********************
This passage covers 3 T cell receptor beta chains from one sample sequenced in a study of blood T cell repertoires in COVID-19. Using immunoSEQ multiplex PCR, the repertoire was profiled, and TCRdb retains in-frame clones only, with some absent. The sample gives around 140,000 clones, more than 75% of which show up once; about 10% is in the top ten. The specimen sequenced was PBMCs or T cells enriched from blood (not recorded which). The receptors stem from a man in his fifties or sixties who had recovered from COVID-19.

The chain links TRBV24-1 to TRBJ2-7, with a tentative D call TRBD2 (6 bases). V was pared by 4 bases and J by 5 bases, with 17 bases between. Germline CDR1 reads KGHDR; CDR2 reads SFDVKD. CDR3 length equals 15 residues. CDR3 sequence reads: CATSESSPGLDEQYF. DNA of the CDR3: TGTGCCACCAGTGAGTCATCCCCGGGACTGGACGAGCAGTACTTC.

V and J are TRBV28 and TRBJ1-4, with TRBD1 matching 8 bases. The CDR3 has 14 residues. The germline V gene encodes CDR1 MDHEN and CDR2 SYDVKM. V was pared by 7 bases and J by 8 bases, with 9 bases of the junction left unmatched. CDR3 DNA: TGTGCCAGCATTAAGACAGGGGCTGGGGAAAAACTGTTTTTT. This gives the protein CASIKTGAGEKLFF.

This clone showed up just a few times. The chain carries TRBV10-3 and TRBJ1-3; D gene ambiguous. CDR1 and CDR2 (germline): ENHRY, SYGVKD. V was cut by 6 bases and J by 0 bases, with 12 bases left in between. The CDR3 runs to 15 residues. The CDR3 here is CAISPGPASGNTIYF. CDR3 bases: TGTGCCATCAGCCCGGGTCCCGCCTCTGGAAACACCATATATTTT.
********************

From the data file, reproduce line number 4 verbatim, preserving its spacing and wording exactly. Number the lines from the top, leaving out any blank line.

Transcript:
This clone showed up just a few times. The chain carries TRBV10-3 and TRBJ1-3; D gene ambiguous. CDR1 and CDR2 (germline): ENHRY, SYGVKD. V was cut by 6 bases and J by 0 bases, with 12 bases left in between. The CDR3 runs to 15 residues. The CDR3 here is CAISPGPASGNTIYF. CDR3 bases: TGTGCCATCAGCCCGGGTCCCGCCTCTGGAAACACCATATATTTT.